Themes

The Archive

Digital Archive brought to you
by JPMorgan Chase & Co.

Search results for:
"Lowndes County, AL"

Letter from Eugene Patterson to MLK

Wednesday, June 14, 1967
Atlanta, GA, VIETNAM, Georgia (GA)

Eugene Patterson thanks Dr. King for the congratulatory letter in which Dr. King clarified his position on Vietnam. Patterson also asks Dr. King to suggest a time for them to meet to discuss the Civil Rights Movement and Vietnam.

Letter from MLK to Leonard Smalls

Wednesday, July 24, 1963
Philadelphia, PA, Pennsylvania (PA)

Dr. King declines an invitation to speak at The Fifty-Ninth Street Baptist Church due to preaching responsibilities at his own church. He also thanks Rev. Smalls for the offer to fundraise for the SCLC.

Letter from Geraldine Jones to MLK

Chicago, IL, Los Angeles, California

In this letter, Geraldine Jones tells Dr. King about the heightened racial tension in Chicago, and her fear that Chicago will soon have a riot like Los Angeles.

The True Nature of Religion

Dr. King discusses the true nature of religion as both an inward and outward experience. The subject "He" is unidentified.

CEP News

Wednesday, September 1, 1965
Atlanta, GA, New York, NY, Georgia (GA), Alabama (AL), Florida (FL), New York (NY), Tennessee (TN), South Carolina (SC), North Carolina (NC), Louisiana (LA), Mississippi (MS)

The Citizenship Education Program of the SCLC, in cooperation with the American Missionary Association issue this periodic publication that includes updates of the organization's progress, current events and other news of interest.

John of Damascus

SYRIA

This notecard contains historical information regarding John of Damascus and outlines some principles of his religious philosophy.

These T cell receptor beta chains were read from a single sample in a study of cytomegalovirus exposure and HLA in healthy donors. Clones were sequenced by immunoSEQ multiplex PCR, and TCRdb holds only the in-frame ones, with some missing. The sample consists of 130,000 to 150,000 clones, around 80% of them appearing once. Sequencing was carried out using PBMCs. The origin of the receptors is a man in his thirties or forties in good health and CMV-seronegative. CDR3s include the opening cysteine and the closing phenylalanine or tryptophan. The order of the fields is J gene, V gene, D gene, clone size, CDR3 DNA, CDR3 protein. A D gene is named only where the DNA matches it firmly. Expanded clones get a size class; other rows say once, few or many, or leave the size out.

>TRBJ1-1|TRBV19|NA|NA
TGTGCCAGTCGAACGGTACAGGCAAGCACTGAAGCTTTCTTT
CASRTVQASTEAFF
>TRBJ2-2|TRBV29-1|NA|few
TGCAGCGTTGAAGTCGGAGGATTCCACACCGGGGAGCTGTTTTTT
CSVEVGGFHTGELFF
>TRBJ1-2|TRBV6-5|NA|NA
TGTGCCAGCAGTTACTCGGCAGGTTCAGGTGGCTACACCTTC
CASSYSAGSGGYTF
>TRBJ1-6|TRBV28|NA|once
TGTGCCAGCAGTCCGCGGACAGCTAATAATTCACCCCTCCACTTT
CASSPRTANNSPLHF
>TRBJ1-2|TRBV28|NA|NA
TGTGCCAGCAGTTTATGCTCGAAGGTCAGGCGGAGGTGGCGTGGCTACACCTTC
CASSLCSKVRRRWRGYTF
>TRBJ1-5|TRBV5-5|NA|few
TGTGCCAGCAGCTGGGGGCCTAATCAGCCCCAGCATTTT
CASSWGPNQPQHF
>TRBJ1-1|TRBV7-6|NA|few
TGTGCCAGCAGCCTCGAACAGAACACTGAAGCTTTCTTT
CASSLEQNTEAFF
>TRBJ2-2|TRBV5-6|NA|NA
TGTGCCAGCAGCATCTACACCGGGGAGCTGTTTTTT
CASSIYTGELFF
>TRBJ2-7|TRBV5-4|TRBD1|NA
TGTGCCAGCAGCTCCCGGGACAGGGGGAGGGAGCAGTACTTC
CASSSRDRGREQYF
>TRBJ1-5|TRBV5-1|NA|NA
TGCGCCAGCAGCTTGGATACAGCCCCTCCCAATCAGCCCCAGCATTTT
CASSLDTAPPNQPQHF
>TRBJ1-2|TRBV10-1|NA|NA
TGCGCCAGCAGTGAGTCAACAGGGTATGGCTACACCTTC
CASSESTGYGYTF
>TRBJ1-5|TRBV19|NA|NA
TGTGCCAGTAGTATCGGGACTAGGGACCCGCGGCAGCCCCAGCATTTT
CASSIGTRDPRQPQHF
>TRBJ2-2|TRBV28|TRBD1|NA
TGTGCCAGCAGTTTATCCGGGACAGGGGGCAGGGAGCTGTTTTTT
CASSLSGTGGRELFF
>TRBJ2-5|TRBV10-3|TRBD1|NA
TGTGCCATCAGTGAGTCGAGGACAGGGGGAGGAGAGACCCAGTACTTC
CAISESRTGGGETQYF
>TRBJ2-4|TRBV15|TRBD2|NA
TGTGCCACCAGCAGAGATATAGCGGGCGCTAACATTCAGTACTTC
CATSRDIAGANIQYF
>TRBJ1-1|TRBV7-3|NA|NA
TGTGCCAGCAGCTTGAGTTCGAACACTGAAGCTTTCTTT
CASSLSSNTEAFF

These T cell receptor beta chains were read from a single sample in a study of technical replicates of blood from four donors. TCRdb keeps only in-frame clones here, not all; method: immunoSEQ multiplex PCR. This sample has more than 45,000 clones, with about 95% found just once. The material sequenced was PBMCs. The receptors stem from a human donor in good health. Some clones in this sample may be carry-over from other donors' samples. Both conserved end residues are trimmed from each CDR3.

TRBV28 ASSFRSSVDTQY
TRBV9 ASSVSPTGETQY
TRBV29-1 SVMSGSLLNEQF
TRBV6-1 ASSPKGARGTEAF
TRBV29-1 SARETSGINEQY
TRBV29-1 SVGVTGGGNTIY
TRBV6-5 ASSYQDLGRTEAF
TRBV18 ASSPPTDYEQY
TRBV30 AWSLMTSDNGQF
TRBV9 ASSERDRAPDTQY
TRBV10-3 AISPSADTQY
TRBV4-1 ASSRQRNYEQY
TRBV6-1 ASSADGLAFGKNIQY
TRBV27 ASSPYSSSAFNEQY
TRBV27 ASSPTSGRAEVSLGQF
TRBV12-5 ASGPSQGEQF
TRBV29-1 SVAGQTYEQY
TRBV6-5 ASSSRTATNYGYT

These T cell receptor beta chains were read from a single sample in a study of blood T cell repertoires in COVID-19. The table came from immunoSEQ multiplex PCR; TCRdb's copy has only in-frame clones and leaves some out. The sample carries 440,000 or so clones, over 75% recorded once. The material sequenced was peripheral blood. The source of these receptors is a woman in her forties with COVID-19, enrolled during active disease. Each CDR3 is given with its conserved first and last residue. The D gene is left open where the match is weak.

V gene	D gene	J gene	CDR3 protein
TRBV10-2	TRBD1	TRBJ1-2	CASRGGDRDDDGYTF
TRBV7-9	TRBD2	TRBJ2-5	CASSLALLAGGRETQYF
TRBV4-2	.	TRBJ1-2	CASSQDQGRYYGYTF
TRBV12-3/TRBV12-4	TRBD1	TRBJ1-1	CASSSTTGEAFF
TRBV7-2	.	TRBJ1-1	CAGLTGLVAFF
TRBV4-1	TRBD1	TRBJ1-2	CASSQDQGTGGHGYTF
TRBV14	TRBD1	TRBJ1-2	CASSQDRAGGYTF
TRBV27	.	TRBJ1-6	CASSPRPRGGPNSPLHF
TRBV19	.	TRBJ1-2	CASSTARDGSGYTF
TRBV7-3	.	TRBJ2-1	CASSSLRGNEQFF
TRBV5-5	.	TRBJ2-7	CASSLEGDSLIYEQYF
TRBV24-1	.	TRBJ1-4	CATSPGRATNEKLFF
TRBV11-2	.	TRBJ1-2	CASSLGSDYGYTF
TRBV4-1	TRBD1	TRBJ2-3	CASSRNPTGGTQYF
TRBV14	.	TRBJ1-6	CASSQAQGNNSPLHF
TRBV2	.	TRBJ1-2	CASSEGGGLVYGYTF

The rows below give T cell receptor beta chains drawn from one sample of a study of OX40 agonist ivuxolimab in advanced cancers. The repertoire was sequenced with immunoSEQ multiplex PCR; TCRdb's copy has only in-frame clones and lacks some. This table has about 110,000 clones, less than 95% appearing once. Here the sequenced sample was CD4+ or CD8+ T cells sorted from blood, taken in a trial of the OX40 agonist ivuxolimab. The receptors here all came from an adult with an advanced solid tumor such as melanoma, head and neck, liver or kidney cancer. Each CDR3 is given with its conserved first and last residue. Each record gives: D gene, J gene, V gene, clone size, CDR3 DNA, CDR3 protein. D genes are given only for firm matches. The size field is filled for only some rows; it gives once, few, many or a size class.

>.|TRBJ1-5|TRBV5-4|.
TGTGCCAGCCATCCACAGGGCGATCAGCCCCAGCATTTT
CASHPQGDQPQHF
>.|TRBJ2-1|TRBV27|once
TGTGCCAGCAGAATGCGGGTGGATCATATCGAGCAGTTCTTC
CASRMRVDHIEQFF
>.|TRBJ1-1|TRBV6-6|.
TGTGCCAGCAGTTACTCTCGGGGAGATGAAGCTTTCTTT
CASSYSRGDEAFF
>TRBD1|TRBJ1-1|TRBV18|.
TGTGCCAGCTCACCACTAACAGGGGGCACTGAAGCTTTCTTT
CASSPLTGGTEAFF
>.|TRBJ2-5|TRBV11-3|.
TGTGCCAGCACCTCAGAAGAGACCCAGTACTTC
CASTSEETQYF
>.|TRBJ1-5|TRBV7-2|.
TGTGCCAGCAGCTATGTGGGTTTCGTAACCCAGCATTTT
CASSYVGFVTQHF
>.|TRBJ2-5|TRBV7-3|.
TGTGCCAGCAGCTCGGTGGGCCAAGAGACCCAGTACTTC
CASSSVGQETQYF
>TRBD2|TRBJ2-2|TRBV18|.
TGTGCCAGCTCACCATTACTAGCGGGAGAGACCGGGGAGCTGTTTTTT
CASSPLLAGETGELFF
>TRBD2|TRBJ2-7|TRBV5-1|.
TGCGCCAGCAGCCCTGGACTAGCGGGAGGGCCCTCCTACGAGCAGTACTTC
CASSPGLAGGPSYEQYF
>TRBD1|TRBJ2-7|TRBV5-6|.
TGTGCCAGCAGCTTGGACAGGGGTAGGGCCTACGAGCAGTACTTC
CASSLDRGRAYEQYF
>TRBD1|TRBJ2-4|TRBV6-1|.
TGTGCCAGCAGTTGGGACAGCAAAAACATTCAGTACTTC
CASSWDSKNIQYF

Letter from William Kivi to MLK

Saturday, May 13, 1967
California (CA), Atlanta, GA, VIETNAM

William Kivi warns Dr. King that Senator Edward Brooke is a danger to the progress made as a result of the civil rights movement. Sen. Brooke alleges that Dr. King caused major harm to the movement once he chose to speak out against the Vietnam War. In Kivi's view of Brooke and his policies, "He reasons like a true Republican-out to feather his own nest at the expense of the entire negro race-worldwide."

Three Dimensions of a Complete Life

Sunday, April 9, 1967
Chicago, IL, Alabama (AL), Montgomery, AL, Georgia (GA)

Dr. King discusses the primary three dimensions of life, which include: length, breadth, and height.

Wisdom

Dr. King quotes and comments on Proverbs 2:6, saying that wisdom is a supreme virtue for the author of Proverbs and involves moral character and knowledge.

Letter from Dr. King to Miss Norwell

In this doucment, Dr.King apologizes for his delayed response and expresses gratitude for the song Miss Norwell sent him.

Schleiermacher (Relation of Morality to Religion)

Dr. King outlines Friedrich Schleiermacher's view on the relation of morality to religion.

MLK Itinerary

Los Angeles, CA, London, England, FRANCE, Madrid, Spain, LIBERIA, GHANA, NIGERIA, ITALY, EGYPT, LEBANON, JORDAN, ISRAEL, New Delhi, India, INDIA, HONG KONG, Tokyo, Japan, Hawaii (HI), JAPAN

This document details the meetings and events set to take place during Dr. King's trip to Europe, Asia, Africa and Hawaii over a 55 day span.

Letter of Commitment to Reverend Jesse Jackson from John Wooten

Friday, February 10, 1967
Chicago, IL

John Wooton expresses the commitment of the Negro Industrial Economic Union towards the efforts of Reverend Jesse Jackson and SCLC's Operation Breadbasket.

MLK's Remarks at the World March Toward Human Rights Luncheon

Thursday, May 28, 1964
EGYPT, UNITED STATES OF AMERICA, Albany, GA, Georgia (GA), Alabama (AL), Virginia (VA), Mississippi (MS)

This is a draft of remarks made by Dr. King to the World March Toward Human Rights Luncheon of the NAACP's Legal Education Defense Fund. The event took place at the Americana Hotel in Arlington, Virginia. Dr. King states that human rights involve two elements: recognition and opportunity. Dr. King proposes that the United States launch a Bill of Rights for the Disadvantaged.

The Sickness of our Society

UNITED STATES OF AMERICA